Is Teleportation A Death Sentence?

I noticed an interesting speculative article in Slashdot (Ask Slashdot: Is Beaming Down In Star Trek a Death Sentence?) dealing with the subject of teleportation, in particular that of Star Trek. Does the process of scanning a person into the transporter cause the death of the person?

The article has a number of worthwhile comments, but I thought I'd make some science fiction notes from books that speculated on this process of teleportation in a more detailed manner than Star Trek.

The earliest reference to the idea that I know about is the telepomp from The Man Without a Body, an 1877 story by Edward Paige Mitchell.

The earliest reference to the idea of a detailed scanning of the body is from The Cosmic Express, a cool 1930 story by the remarkable Jack Williamson; see the entry for the Cosmic Express.

The final example I'm going to give is the materializer from Way Station, the classic 1963 novel by Clifford Simak:

Moments ago the creature in the tank had rested in another tank in another station and the materializer had built up a pattern of it - not only of its body, but of its very vital force, the thing that gave it life. Then the impulse pattern had moved across the gulfs of space almost instantaneously to the receiver of this station, where the pattern had been used to duplicate the body and the mind and memory and the life of that creature now lying dead many light years distant.

And in the tank the new body in the new mind and memory and life has taken almost instant form - an entirely new being but exactly like the old one so the identity continued in the consciousness ( the very thought only momentarily interrupted) that to all intents and purposes the being was the same. There were limitations to the impulse patterns, but this has nothing to do with the speed, for the impulses could cross the entire galaxy with but little lag in time. But under certain certain dishes and the patterns tended to break down and this was why there must be many stations, many thousands of them. Clouds of dust or gas or areas of high ionisation seemed to disrupt the patterns and in those sectors of the galaxy where these conditions were encounter end, the distance jumps between the stations were considerably cut down to keep the pattern true. There were areas that had to be detoured because of high concentrations of the two stars and gas and dust.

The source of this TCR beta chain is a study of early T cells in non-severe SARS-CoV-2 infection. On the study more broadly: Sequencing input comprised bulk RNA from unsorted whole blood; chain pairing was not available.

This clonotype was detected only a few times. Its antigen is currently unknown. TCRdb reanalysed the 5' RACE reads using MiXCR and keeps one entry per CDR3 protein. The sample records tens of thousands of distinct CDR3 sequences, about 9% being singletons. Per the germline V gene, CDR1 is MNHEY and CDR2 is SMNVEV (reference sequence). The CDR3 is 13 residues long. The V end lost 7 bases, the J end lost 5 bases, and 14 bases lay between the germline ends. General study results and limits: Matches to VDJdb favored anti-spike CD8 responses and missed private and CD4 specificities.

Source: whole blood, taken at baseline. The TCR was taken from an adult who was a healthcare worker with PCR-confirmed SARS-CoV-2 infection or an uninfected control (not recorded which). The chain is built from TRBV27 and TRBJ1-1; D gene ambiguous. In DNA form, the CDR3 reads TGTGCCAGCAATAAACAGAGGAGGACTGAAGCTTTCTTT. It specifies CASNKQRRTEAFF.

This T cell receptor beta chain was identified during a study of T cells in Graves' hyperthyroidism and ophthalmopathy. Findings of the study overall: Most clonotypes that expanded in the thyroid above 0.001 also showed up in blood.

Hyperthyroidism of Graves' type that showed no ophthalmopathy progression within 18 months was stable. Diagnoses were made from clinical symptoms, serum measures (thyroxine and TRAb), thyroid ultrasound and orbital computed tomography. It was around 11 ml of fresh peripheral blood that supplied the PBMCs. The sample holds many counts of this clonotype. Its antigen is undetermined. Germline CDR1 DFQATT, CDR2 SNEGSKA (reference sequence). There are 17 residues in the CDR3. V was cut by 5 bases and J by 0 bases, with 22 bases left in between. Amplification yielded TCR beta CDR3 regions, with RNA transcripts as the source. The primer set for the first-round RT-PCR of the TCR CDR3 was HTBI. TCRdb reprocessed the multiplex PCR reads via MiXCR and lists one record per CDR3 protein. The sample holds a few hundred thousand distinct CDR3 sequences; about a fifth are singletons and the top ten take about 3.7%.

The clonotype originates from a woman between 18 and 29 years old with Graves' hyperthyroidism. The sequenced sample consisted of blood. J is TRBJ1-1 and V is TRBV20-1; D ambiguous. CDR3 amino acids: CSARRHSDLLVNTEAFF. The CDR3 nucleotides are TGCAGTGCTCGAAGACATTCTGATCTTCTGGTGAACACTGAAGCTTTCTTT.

Enoch wondered how many dead bodies of the creature a good now rested in the tank has been left behind at other stations in the course of the journey it was making, as this body in a few hours time would lie dead within this tank when the creatures pattern was sent out again, riding on the impulse waves.

A long trail of dead, he thought, left across the stars, each to be destroyed by a wash of acid and flushed into deep lying tanks, but with the creature itself going on and on until it reached its final destination to carry out the purpose of its journey.

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